Rocky, played by Douglas Dorsten, is not the muscular man the lyrics suggest and his vocals sounded raw last night. Where Douglas Dorsten wins the audience over is in his facial expressions, which are awesome and hilarious. He deftly portrays Rocky's naivety and inability to control his libido.
Ernie Manouse is fun as The Narrator, and received some great callback barbs from the audience I saw the show with.
William Martin's choreography is a wonderful pastiche of funky kitsch that really works well for the performance. It has a lot of heart and humor worked into it, making it fantastically memorable and eye catching. It gets playfully kinkier in the second act, which encourages many whoops and cheers from the audience. I have to laud William Martin for not mimicking the film's iconic "Time Warp" choreography, yet his take doesn't have that same iconographic feel to it. His "Time Warp" is enthusiastic and fun, but I felt that it did fall a little flat.
Jane Volke's musical direction and assembled band are superb. The band sounds marvelous and allows the audience to hear Richard O'Brien's score in a way that showcases some of its beauty and intricacies in ways that the film does not. Likewise, they are perfectly mixed and blended, never coming across as too loud but maintain an exuberant energy for the whole performance.
The Gay Men's Chorus of Houston is a welcome addition to the show, providing lush choral sounds and filling out numbers like "Over at the Frankenstein Place." They also gleefully lead the audience through the callbacks, ensuring that every performance will have the full ROCKY HORROR experience.
Costuming, Makeup, and Hair Designs by Jacob Chaput are phenomenal. Jacob Chaput adroitly captures the 80s pop-punk style, giving the audience large neon accessories and jewelry, crimped hair, bedazzled costume pieces, and more. Every element is perfectly appropriate in the design, reminiscent of such classic 80s fare as Jem and the Holograms-well, if Jem and her friends were gender benders.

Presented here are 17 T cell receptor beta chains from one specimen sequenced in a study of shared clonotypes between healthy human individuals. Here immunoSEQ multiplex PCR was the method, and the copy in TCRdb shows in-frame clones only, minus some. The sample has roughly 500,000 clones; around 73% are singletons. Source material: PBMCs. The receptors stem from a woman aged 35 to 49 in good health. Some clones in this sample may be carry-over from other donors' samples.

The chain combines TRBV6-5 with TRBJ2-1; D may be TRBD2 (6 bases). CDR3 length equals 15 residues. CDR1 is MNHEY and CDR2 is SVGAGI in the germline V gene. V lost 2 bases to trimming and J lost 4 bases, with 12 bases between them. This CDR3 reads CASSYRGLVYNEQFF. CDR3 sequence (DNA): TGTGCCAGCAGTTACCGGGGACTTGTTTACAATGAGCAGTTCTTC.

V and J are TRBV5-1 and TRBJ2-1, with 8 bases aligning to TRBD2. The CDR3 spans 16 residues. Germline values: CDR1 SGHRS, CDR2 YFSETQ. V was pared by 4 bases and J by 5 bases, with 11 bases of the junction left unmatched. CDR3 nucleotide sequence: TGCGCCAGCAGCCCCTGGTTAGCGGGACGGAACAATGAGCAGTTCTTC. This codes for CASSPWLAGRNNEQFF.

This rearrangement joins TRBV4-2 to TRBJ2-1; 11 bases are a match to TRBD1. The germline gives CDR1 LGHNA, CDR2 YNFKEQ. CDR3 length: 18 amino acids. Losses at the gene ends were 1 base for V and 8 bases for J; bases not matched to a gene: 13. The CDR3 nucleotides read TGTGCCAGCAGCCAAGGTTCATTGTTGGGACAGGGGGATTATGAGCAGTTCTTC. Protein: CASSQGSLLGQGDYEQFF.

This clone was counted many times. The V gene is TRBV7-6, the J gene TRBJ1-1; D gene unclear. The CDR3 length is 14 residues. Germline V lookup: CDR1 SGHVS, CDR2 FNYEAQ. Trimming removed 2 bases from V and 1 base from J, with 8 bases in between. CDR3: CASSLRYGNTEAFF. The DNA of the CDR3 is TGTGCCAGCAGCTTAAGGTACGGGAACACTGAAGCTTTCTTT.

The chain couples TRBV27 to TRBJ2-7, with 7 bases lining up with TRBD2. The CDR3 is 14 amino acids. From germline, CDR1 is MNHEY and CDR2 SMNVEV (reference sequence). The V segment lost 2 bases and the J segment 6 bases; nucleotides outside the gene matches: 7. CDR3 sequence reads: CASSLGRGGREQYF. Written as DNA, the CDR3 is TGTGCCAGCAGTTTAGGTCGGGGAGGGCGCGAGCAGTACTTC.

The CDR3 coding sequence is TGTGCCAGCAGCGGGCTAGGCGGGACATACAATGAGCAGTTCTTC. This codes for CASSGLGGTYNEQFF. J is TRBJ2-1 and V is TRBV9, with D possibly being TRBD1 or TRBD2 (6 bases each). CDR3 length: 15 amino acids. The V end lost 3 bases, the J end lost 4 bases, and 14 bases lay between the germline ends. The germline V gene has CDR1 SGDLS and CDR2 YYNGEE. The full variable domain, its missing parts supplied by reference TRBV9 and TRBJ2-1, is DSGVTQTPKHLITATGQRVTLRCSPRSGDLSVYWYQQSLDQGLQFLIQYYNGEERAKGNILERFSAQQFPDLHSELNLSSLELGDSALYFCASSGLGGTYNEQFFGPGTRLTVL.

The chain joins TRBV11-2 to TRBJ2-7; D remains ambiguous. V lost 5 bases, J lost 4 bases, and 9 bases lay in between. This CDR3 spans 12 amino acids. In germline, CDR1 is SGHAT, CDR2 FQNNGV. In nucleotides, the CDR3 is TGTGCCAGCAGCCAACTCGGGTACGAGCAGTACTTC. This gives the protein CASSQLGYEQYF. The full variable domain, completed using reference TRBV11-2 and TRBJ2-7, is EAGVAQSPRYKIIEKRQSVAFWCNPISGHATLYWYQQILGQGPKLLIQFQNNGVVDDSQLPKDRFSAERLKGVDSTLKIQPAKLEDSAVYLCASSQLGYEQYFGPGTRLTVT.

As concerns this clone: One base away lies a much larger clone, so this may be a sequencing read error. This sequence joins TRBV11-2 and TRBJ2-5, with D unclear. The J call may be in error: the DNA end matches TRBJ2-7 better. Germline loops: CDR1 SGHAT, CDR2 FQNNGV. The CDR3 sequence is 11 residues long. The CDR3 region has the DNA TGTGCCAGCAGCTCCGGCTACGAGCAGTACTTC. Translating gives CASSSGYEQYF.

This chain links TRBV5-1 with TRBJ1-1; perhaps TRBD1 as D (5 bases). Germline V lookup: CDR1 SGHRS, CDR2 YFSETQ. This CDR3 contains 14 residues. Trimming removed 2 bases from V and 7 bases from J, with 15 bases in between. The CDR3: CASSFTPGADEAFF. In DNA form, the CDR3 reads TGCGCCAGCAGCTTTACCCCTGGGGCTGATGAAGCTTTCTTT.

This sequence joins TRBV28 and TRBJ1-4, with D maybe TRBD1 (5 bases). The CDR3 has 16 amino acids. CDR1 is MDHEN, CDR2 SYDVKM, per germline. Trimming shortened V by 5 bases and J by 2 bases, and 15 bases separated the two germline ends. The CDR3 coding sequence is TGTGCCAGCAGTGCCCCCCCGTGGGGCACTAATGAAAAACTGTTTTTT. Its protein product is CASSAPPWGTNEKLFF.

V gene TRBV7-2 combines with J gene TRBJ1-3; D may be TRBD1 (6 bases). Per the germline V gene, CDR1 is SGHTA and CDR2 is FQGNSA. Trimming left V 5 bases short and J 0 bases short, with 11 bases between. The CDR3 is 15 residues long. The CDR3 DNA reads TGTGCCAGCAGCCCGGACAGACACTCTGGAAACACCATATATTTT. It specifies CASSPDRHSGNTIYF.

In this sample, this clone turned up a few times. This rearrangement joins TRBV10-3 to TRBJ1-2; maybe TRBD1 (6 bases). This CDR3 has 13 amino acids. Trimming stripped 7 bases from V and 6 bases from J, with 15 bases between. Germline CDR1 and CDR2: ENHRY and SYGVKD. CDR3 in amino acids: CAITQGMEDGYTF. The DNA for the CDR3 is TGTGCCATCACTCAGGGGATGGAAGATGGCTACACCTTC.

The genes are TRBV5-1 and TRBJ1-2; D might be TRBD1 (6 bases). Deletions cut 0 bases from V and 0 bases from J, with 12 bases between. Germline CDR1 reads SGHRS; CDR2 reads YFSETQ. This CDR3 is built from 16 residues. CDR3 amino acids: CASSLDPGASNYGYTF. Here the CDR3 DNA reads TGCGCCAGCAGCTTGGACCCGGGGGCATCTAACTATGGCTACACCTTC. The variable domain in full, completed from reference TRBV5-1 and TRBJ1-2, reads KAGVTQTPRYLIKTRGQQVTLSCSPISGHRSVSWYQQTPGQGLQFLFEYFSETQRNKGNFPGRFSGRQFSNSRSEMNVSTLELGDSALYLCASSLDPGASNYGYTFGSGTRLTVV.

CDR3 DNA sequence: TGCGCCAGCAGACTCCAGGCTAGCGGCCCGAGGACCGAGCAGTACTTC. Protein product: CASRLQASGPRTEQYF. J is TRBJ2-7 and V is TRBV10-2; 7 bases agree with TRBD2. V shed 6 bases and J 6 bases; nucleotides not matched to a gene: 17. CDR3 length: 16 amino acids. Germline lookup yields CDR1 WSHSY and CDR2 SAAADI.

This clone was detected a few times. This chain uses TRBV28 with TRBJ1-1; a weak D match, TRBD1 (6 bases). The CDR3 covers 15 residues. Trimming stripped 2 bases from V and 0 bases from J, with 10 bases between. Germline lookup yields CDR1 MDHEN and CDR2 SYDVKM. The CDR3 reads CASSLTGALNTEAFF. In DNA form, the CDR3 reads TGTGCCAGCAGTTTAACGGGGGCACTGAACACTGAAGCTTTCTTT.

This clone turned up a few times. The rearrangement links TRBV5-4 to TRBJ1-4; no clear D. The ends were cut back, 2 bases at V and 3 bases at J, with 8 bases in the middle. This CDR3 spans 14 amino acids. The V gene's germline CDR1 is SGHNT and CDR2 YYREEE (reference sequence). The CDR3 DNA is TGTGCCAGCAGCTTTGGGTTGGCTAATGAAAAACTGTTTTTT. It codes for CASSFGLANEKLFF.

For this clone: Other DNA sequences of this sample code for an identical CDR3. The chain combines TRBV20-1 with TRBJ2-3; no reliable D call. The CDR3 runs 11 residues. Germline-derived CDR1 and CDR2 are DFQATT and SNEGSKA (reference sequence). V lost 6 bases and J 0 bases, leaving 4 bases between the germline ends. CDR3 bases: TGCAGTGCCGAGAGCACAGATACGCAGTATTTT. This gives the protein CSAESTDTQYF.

The properties manager of the show isn't listed in the program, but their work is worthy of mentioning. After all, they collected and assembled a great number of 80s memorabilia for use in the show. From the Jumping Balls to the Rubic's Cube, the Etch-A-Sketch to the Easy Bake Oven, there is a barrage of hysterically utilized prop pieces that round out the 80s flashback. This minute detail upped the ante for the camp and made for some spectacular and inspired sight gags.
Tyler Frazier's lighting design was simplistic and reminiscent of concert lighting, which was an amusing touch for this production. At Vue, Bayou City Theatrics doesn't have enough space for a super detailed and highly technical light grid, and Tyler Frazier did a good job utilizing what was available for the performance.
Because Vue is such a limiting venue, I feel certain the sound equipment is located where a DJ in the nightclub would need it to be. Unfortunately, this put Steve Millner and Alpha & Omega Sound's sound booth in an upstage corner, which creates some problems in the sound design. The people running the board cannot hear the sound the way the audience can, which presented a large drawback in the performance I attended. In addition to some questionable mixing in the show, there was quite a bit of microphone scratching happening as well. This is an issue that I am certain will be worked out by tonight. The cast and crew performed twice last night, and I'm certain they were aware of the microphone problems as they were being tested during intermission.
Richard O'Brien's ROCKY HORROR SHOW, produced by Bayou City Theatrics, is a superbly fun night out at the theatre. It is being presented in a night club, which feels like an ideal setting for the show. The assembled cast is lively and rambunctious. They have a contagious zealous energy that truly sells the show, making this ROCKY HORROR SHOW a toe-tapping Halloween treat of a great time.
ROCKY HORROR SHOW runs at Vue Nightclub on Waugh Drive through October 31, 2012. Tickets are $25 for General Admission seating. VIP seats are still available for certain performances. To reserve a VIP seat contact BCT@BayouCityTheatrics.com. For more information and tickets please visit http://www.bayoucitytheatrics.com/.
Photos courtesy of Bayou City Theatrics.
Tye Blue as Dr. Frank'n'Furter.
Wendy Taylor as Riff Raff & Scott Lupton as Magenta.
Colton Berry as Eddie & Arianna Bermudez as Columbia.
Ernie Manouse as The Narrator.